Paranoia runs deep in Syria and Iraq and people speak continually of "sleeper cells" established by ISIS that are waiting to emerge suddenly and slaughter their enemies. Despite these fears, security is generally very poor because of the saturation levels of corruption.
Checkpoints act as internal customs posts: the smaller ones mulct drivers of a packet of cigarettes or their small change, but the larger checkpoints are big business with a turnover of the equivalent of millions of pounds and dollars. Huge profits are kicked back to senior officers, politicians and parties who preside over the networks of rackets that strangle the Iraqi and Syrian economies.
Lorry drivers on the 165-mile route between Kirkuk and Baghdad were on strike in March, complaining that the main checkpoint outside Baghdad had raised its illegal fees to $1,500 per truck, which was three times the previous level.
"This money does not come from individual drivers, but from the owner of the goods he carries who passes on the extra cost to the consumer in Baghdad," said a broker called Ahmed who works as a freelance freight forwarder.
He explained that the drivers were on strike not because of the bribery, but because the increased delays at checkpoints that meant the Kirkuk-Baghdad round-trip, which used to take three days, was now taking fifteen.
The criminalization of society in Iraq and Syria during the long years of war is one reason why normal life does not return even when there is no fighting. On top of the corruption by local warlords and political bosses, the number of reliable combat soldiers on all sides is limited so military successes are never as decisive as claimed.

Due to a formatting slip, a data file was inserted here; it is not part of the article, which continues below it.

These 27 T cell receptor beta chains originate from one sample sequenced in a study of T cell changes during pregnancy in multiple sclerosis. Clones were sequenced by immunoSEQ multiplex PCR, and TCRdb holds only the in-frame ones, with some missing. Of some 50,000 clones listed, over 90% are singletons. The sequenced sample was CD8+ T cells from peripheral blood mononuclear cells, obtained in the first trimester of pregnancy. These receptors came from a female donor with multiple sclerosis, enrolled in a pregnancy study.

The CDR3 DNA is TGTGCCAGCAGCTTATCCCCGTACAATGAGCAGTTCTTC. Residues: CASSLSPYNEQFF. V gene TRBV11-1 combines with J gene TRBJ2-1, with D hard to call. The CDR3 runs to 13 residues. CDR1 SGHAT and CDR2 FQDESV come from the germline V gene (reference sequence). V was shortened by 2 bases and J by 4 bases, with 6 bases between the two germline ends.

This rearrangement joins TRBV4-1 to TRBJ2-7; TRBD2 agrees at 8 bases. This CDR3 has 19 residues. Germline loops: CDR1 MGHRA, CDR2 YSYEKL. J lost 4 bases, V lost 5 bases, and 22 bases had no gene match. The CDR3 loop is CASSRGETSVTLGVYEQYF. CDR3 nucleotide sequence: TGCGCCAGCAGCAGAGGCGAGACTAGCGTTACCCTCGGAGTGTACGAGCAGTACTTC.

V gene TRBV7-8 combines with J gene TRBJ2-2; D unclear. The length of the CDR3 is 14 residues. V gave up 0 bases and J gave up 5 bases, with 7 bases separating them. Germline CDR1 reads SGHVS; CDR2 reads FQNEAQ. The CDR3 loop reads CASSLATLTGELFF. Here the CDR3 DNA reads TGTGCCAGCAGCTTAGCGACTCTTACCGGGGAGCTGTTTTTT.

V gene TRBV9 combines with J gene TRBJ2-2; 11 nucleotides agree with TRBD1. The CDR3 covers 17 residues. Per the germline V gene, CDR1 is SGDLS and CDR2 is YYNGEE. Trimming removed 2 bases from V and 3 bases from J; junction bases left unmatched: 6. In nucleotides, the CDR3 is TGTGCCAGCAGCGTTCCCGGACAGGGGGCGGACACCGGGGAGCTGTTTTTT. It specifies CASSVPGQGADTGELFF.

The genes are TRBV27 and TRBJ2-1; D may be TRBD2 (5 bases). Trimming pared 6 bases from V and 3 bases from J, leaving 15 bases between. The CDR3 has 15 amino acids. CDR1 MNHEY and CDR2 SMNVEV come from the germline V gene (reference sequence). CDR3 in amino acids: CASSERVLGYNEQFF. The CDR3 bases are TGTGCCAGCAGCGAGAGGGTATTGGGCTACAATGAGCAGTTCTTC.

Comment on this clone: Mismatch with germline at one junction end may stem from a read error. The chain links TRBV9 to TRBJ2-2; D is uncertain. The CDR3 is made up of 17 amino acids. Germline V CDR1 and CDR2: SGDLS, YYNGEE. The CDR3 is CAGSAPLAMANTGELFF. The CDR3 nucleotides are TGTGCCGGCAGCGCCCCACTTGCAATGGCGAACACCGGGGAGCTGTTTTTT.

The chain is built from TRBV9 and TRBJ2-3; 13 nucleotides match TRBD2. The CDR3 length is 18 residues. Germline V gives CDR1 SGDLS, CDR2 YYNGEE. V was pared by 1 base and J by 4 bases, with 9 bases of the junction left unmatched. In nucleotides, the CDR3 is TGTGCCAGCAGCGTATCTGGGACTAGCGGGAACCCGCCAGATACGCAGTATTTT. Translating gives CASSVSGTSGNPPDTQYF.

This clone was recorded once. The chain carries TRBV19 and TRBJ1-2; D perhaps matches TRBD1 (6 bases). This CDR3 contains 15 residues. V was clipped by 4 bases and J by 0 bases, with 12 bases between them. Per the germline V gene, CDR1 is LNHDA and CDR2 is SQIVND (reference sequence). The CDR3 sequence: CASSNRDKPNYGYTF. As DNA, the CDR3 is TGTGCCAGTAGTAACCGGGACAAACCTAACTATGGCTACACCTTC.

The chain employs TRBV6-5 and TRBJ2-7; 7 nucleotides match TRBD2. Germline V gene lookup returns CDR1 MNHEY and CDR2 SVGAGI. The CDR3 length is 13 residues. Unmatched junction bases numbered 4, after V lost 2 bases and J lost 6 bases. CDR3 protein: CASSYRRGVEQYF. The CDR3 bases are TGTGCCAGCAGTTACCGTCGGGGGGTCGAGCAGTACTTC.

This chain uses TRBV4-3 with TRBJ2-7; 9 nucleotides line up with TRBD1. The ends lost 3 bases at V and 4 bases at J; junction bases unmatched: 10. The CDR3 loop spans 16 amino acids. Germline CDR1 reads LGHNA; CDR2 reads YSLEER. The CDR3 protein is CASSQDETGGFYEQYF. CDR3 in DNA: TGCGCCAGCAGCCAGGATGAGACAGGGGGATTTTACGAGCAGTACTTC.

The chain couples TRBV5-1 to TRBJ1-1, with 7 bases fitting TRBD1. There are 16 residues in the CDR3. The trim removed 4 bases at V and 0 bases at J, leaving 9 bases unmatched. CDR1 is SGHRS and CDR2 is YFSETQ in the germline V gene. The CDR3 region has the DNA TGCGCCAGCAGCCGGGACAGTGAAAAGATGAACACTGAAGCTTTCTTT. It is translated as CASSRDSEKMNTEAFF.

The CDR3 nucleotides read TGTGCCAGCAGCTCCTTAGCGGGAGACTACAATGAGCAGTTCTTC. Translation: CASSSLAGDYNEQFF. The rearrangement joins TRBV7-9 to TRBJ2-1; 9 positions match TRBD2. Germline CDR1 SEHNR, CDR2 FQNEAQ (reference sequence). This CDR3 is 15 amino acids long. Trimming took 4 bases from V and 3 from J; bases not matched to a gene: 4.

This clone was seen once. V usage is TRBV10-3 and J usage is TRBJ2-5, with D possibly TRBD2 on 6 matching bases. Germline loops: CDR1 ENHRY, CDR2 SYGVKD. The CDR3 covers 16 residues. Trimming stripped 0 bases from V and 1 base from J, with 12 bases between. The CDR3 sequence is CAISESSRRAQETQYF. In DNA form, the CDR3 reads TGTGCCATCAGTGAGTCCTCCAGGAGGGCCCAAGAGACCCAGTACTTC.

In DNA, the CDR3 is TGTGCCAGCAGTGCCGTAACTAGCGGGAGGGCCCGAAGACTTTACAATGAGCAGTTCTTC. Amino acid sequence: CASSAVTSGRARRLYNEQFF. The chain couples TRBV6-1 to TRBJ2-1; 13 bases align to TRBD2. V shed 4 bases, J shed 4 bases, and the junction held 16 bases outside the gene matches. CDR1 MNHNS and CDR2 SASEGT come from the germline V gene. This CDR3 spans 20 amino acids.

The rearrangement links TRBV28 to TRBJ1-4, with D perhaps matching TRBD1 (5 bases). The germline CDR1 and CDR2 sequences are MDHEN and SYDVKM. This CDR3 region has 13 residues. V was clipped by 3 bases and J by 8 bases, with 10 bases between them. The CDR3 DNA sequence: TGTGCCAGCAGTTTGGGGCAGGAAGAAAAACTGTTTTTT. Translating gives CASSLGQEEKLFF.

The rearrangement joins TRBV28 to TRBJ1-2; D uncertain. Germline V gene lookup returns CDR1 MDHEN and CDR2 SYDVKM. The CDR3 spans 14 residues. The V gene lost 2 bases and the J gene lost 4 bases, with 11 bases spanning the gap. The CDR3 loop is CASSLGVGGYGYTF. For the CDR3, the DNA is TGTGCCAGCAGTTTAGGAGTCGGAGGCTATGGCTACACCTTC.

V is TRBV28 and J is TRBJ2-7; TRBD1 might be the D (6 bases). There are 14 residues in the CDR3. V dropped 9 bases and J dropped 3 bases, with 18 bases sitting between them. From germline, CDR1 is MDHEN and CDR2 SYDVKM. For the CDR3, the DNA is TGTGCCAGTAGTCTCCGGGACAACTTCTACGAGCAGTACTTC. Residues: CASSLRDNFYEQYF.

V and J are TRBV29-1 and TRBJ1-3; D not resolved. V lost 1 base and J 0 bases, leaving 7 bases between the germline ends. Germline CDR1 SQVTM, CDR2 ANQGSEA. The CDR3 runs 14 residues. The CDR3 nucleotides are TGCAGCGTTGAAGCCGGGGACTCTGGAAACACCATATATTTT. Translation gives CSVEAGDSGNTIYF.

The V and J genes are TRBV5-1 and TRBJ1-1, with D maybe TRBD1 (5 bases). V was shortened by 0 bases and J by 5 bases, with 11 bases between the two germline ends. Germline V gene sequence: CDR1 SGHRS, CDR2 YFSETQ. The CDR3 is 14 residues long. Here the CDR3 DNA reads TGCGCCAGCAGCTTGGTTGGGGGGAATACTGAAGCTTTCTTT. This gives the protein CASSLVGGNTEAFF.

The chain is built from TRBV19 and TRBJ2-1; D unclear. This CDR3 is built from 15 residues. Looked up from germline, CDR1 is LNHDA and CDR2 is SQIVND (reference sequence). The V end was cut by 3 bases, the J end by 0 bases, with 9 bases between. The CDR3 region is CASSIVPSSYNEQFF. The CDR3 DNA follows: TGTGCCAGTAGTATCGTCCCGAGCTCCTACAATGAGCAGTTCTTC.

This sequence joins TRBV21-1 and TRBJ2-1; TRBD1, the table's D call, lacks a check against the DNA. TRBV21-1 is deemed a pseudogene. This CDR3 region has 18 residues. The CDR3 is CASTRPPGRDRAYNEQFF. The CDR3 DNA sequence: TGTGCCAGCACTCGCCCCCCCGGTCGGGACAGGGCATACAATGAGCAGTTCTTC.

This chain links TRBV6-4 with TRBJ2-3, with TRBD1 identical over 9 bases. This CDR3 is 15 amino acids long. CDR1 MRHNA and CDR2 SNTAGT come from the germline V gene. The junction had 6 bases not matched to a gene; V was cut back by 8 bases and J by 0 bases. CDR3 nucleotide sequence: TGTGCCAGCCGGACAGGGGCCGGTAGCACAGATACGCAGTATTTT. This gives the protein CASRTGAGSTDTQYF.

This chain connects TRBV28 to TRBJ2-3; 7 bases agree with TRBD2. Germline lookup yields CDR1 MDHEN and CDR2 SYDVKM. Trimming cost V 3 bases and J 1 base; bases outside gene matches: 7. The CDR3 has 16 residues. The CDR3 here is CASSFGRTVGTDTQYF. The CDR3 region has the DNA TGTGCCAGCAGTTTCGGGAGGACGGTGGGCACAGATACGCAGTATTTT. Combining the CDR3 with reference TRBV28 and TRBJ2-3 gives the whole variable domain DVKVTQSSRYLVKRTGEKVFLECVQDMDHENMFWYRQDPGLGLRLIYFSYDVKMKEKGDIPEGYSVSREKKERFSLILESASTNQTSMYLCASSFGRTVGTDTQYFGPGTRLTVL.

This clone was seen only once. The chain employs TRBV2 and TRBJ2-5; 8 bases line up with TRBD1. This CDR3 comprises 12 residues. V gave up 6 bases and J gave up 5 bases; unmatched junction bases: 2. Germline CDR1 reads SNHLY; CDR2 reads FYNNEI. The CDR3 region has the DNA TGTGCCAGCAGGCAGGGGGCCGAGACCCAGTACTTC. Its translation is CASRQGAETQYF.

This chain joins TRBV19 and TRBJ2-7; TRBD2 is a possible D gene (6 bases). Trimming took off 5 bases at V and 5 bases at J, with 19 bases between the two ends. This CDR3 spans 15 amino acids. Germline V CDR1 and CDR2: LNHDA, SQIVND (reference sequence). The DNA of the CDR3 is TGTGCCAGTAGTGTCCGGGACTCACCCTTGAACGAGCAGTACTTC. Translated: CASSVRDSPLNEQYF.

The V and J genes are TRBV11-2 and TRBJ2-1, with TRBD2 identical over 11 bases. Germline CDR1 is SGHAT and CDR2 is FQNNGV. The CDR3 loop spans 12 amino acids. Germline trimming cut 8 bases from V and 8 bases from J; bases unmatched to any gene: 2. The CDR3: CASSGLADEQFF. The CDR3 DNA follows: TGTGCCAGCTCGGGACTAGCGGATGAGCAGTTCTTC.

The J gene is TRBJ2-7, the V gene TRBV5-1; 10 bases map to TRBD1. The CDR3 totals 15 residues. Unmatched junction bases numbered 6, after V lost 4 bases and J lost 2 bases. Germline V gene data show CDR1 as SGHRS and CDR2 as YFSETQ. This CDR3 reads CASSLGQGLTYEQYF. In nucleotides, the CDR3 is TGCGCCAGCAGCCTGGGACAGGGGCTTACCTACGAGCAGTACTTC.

The Syrian army can only stage one offensive at a time and this makes it vulnerable on other fronts. Just as it was capturing East Aleppo in December 2016 after a long siege, it lost Palmyra to ISIS for a second time and has had to fight off an ISIS attack on Deir Ezzor, the largest city in eastern Syria. In Damascus, a surprise insurgent assault, using tunnels from their stronghold in Eastern Ghouta, came close to storming the centre of the capital.
The capture of Mosul in Iraq and Raqqa in Syria is often presented as the death knell for ISIS, but its demise is by no means so certain. The loss of the two cities means that the self-declared Caliphate will be shrunken and lose much of its population. But prior to its explosive advances in 2014, when it captured much of western Iraq and eastern Syria, it was a skilled and experienced guerrilla movement.
Unable to stand against the firepower of an enemy in total control of the air, there are signs that it is moving many of its fighters and officials out of Mosul and Raqqa to rural areas where they can hide more easily.
The round-up of football fans in Tartous underlines the shortage of soldiers facing the Syrian government. It has too few troops to occupy and hold territory seized from ISIS and al-Qaeda. Iraq has a similar problem because, although many men theoretically belong to its security forces, the real number of combat troops is much smaller.
Most of the soldiers one sees beside the road in Iraq and Syria belong to "checkpoint armies" who exploit the civilian population but are not planning to fight anybody.